The tragic rail accident in Lac-Mégantic, Que., terrible fires last year in Fort McMurray, Alta., and extensive flooding this spring in Eastern Canada have again driven home the message that bad things can happen with little warning – with huge financial, economic, environmental and human costs. Do Canadians have the right policies and practices in place to manage catastrophic events?
| || ||Glen Hodgson |
This article was originally published in The Globe and Mail on July 12, 2017.
The tragic rail accident in Lac-Mégantic, Que., terrible fires last year in Fort McMurray, Alta., and extensive flooding this spring in Eastern Canada have again driven home the message that bad things can happen with little warning—with huge financial, economic, environmental and human costs. Do Canadians have the right policies and practices in place to manage catastrophic events?
Risk-taking and risk management is part of daily life for businesses, governments and individuals, but catastrophic events go well beyond normal risk preparation. Some places are more exposed than others. Japan represents an extreme case, as it sits in a major earthquake zone, has active volcanoes and is still struggling to manage the aftermath of the earthquake and tsunami in 2011. It should not be forgotten that Pacific Canada rests on the same Ring of Fire seismic belt.
How destructive could a catastrophic event be? Last year, the Conference Board of Canada examined the macroeconomic impacts and systemic financial risks of a major earthquake off the coast of British Columbia. The analysis set out to stress test the resiliency of Canada’s economy to an earthquake. The scenario projected total economic losses of $127.5-billion, of which just $42-billion were insured. Insured losses of this massive scale would wipe out the capital base and reserves of one or more insurance companies. Business failures would be inevitable, and the entire property-insurance industry in Canada could be at risk.
Financial-sector contagion would ripple into many other sectors. The availability of credit- and risk-management services across the economy would be disrupted, and private investment and consumption would be impaired for many years. The overall economic impact of a major earthquake in the Conference Board analysis was to reduce Canadian GDP by $100-billion over 10 years, and to cut employment by nearly 44,000 jobs annually on average for 10 years.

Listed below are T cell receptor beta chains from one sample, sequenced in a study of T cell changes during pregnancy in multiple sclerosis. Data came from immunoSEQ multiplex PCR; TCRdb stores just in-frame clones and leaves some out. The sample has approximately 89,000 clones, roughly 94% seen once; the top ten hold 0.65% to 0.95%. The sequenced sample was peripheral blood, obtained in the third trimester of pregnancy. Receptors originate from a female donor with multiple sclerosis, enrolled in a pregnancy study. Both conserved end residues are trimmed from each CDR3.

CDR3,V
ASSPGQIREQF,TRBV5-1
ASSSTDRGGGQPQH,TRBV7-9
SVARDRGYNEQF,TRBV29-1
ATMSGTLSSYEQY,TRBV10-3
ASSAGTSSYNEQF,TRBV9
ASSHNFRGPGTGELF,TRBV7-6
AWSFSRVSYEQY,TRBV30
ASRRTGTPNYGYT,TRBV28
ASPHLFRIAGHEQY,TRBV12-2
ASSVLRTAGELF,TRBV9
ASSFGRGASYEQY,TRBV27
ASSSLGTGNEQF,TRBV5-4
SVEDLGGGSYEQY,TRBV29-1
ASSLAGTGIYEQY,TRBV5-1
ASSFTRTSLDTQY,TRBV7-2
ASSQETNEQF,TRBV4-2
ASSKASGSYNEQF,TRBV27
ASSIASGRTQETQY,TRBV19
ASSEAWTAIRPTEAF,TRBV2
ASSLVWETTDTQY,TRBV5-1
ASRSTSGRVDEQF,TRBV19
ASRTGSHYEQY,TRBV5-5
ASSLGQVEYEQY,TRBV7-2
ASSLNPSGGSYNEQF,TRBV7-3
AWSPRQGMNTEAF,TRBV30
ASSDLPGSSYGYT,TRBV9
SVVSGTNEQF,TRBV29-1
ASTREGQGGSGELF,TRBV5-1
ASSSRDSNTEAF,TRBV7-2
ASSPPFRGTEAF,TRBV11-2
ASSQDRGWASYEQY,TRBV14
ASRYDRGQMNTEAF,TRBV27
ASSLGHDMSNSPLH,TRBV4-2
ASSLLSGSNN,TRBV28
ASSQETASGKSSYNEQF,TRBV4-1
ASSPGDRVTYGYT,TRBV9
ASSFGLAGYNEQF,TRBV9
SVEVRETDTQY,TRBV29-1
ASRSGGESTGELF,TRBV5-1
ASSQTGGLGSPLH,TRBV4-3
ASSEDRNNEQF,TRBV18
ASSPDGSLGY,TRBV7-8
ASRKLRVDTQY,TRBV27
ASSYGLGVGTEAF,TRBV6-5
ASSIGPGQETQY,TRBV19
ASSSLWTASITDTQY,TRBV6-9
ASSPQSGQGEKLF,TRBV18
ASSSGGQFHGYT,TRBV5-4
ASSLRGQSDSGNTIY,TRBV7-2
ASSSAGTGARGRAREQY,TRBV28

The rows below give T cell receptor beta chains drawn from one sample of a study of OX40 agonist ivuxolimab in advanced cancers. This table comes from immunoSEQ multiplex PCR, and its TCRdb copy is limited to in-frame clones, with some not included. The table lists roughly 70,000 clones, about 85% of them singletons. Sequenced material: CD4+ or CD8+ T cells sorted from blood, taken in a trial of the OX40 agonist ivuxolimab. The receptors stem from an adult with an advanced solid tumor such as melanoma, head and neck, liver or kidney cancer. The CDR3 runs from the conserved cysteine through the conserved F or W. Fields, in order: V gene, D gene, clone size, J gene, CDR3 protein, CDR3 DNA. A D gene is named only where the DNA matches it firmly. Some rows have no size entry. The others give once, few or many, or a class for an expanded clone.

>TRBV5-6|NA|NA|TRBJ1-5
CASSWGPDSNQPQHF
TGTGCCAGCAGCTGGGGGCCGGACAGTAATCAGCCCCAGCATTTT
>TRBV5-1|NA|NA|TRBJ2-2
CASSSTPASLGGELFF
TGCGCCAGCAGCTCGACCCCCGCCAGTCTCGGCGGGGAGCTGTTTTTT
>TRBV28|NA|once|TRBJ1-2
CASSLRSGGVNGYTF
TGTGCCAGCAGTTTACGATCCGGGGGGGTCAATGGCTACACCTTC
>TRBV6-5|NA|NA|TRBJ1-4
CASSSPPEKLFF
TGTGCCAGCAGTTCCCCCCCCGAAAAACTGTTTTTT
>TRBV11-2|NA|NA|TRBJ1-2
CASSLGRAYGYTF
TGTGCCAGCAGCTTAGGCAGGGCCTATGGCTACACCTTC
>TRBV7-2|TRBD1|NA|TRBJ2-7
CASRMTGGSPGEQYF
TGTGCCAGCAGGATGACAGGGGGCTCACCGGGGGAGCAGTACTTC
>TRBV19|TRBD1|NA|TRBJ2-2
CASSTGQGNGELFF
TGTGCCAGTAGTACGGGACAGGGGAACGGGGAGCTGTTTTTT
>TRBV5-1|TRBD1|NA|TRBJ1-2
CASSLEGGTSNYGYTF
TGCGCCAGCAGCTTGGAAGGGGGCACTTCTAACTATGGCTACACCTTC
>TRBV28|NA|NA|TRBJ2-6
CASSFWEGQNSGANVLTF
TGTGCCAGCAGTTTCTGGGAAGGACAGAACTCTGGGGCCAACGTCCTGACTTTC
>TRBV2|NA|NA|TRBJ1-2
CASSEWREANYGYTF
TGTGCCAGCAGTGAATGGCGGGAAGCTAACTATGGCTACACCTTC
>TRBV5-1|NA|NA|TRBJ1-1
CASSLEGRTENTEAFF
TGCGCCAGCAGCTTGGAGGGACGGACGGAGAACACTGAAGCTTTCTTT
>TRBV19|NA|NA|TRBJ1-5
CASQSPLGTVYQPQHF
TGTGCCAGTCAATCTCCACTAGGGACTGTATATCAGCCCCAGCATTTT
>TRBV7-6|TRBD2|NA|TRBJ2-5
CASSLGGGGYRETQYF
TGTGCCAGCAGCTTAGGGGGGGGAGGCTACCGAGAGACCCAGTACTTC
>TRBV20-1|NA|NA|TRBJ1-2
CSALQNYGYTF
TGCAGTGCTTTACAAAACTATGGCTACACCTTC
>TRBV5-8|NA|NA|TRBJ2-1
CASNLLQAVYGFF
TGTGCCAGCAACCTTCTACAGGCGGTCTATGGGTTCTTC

Since the events are rare, there is often limited public awareness of, and agreement on, the need to plan ahead thoroughly. A combination of individual and collective responsibility is required.
Adequate insurance is the most basic layer of risk management to cover individual assets—residences, commercial buildings, public institutions and vehicles. Data from global insurer Swiss Re indicate that 65 per cent of households in affected areas of British Columbia have residential earthquake coverage, compared with 12 per cent of Californians. Only 3.4 per cent of Quebec households have earthquake insurance, even though there are heightened earthquake risks in the corridor from east of Ottawa, through Montreal, to the Charlevoix region near Quebec City.
The risk of earthquakes, fires and flooding should prompt governments to define fully the conditions for public assistance. Moral hazard (or conditions that actually heighten risk) is created if individuals and firms in affected areas assume the state will bail them out. Is consumer awareness and education sufficient to change behaviour, or should households be “nudged” to acquire earthquake and other coverage voluntarily in affected areas, such as through tax credits or different property coverage options? What is the role of financial institutions holding mortgages on at-risk properties? In an era of extreme weather owing at least in part to climate change, should development on floodplains be restricted?
The next layer of risk management is the policies and practices of firms, public-sector organizations and insurers. The design and refit of private and public buildings and infrastructure can help mitigate the impact of catastrophic events. Issues such as capital adequacy and disaster-recovery planning for events such as floods, major fires and large-scale accidents would be included in this layer, as would improved co-ordination among three levels of government. However, these measures may not be able to withstand the systemic impacts of a massive catastrophic event such as an earthquake, no matter how well designed.
The final layer is the role of governments in managing collective risks and impacts to the economy and society. Wise public policy would involve the pre-design and public communication of ultimate government backstops for communities and industries. For example, governments may be required to help recapitalize the property insurance industry after a catastrophe, if the industry’s capital base is exhausted. If financial contagion spreads, governments should have a plan to backstop the national credit system, similar to the actions taken during the 2008–09 financial crisis.
Catastrophic events, such as a major earthquake, are rare. But disasters, both natural and human-caused, happen often enough that there is no reason to be unprepared. It makes good sense to think through the consequences of various scenarios, prepare and co-ordinate thoroughly, and communicate with the public well in advance.